The Abbey Church of Tewkesbury

with some Account of the Priory Church of Deerhurst

By H.J.L.J Masse

Transcriptions by Rosemary Lockie, © Copyright 2013

CHAPTER II.
THE EXTERIOR.

Tewkesbury Abbey, from the North
Photo. ][ D. Gwynne.
TEWKESBURY ABBEY, FROM THE NORTH.

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ONE of the most characteristic views of the exterior is to be got from the iron gates which give admission to the church-yard. The view thus obtained presents to us, with the exception of the windows and the pinnacles on the tower, features almost entirely Norman.

As it is impossible to make a complete circuit of the church, it is as well to begin at the north transept. Here a wall will be found projecting from the north-east corner, of which the western face is in a very dilapidated condition. This wall contains a good Early English pointed arch, which is now filled up with stonework and contains a modern window. At the sides of the arch are Purbeck marble shafts with a central shaft of the same, which divides it into two subordinate arches, with an opening in the spandril between them. The base of the dividing shaft is a block of marble, curiously carved, representing four cats playing round the column. Each of the cats has in its mouth the tail of the cat immediately in front. On each side are the remains of a smaller recessed arch, and the only portion of the north wall which is still standing contains one bay of a trefoil-headed arcading which formerly was carried round the walls of this chapel.

On the north wall of the transept the four bays of the vaulted roof are discernible, and a fine Early English doorway in the wall (lately restored) used to give admission to the main building. Originally, when the church was perfect, this was an open arch. At the last restoration a wall was built up inside, so that the arch might be left clear. This chapel can hardly have been the one mentioned on p.13, which was dedicated

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to St. Eustachius, and was consecrated in 1246 by Prior Henry de Banbury. It is much more likely to have been the nave of the Early English Lady Chapel, of which the enclosed chapel to the east was the choir. Bristol Cathedral has its elder Lady Chapel in a similar position, though it was no doubt originally quite detached from the main building. The corner buttress at the north-west angle of the north transept was erected about the year 1720, and there is a corresponding support to the south transept at its south-west angle.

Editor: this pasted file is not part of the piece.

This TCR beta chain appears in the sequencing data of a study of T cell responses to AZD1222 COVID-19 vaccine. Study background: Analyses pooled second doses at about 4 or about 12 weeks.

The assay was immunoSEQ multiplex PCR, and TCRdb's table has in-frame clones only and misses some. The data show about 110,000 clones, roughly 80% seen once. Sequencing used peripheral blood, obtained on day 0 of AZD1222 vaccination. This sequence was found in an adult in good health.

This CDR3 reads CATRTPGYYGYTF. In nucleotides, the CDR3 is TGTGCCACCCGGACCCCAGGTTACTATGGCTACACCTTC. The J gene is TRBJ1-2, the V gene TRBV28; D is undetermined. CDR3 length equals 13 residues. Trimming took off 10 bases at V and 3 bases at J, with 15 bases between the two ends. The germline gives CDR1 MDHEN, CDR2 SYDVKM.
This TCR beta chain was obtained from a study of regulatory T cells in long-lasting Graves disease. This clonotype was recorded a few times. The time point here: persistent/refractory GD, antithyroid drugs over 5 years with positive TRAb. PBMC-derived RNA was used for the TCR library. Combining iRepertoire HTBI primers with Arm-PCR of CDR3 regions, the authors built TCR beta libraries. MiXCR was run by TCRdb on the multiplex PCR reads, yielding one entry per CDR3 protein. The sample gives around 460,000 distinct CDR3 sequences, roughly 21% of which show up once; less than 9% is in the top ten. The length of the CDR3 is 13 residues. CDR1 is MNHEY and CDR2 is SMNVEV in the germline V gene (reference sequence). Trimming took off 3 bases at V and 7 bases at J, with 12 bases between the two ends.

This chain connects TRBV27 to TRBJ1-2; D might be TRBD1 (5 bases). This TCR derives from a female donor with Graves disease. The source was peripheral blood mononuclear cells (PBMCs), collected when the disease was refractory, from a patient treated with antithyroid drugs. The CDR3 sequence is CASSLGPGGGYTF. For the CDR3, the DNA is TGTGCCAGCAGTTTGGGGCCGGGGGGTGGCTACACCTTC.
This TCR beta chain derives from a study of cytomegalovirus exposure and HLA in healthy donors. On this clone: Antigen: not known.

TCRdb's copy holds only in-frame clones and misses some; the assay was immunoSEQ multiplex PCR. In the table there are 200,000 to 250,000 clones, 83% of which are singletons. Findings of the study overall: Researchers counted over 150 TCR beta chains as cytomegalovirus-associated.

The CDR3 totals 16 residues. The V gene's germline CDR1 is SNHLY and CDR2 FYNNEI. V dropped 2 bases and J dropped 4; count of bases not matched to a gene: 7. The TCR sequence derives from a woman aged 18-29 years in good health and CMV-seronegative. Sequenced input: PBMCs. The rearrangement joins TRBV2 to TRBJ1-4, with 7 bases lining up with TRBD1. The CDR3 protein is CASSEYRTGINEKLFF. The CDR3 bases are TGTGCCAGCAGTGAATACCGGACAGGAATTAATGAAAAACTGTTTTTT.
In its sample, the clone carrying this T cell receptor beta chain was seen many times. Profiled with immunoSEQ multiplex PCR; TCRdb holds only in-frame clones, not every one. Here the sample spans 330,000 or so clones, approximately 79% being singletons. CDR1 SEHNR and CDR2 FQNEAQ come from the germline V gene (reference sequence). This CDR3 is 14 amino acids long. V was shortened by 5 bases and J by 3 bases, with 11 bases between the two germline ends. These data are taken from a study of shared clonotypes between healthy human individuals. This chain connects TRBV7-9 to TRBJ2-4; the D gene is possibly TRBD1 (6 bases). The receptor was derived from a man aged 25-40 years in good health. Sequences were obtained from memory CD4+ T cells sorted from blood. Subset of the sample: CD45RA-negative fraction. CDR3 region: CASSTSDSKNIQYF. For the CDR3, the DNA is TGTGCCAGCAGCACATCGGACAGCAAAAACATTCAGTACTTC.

The clerestory on this north side of the nave has a Norman arcade, supported on short shafts, which extends from the tower to the west front. The insertion of the later windows, which presumably were enlarged when the nave was vaulted, has destroyed the regularity of the arcading.

A flying buttress of very slight proportions will be seen on the north side between the north transept and the north porch.

North Porch.- For a porch of Norman construction this is of unusual dimensions, measuring 24 feet by 20 feet and 39 feet high. It is extremely simple in character inside and out. The roof is a plain barrel vault of stone.

Both the internal and the external doorway have a circular arch composed of a series of mouldings supported by shafting, just as in the arch of the great west window.

Over the outside door of the porch stood an image of the Virgin Mary with the infant Christ, typical of the Incarnation, but it has suffered much at the hands of would-be zealots. Over the porch is a room or parvise, very difficult of access and badly lighted.

This north porch was in all probability built on to the church soon after the completion of the rest of the Norman building, and this may account for the difficult means of access.

Between the porch and the west end there are traces of some earlier building, abutting on to the north wall of the church.

The iron gates at the main entrance to the churchyard near the “Bell Hotel” were formerly mounted in the external doorway of the porch. They were given to the church by Lord Gage in 1750.

The Tower.- This is generally considered to be one of the finest and most perfect Norman towers in existence. Its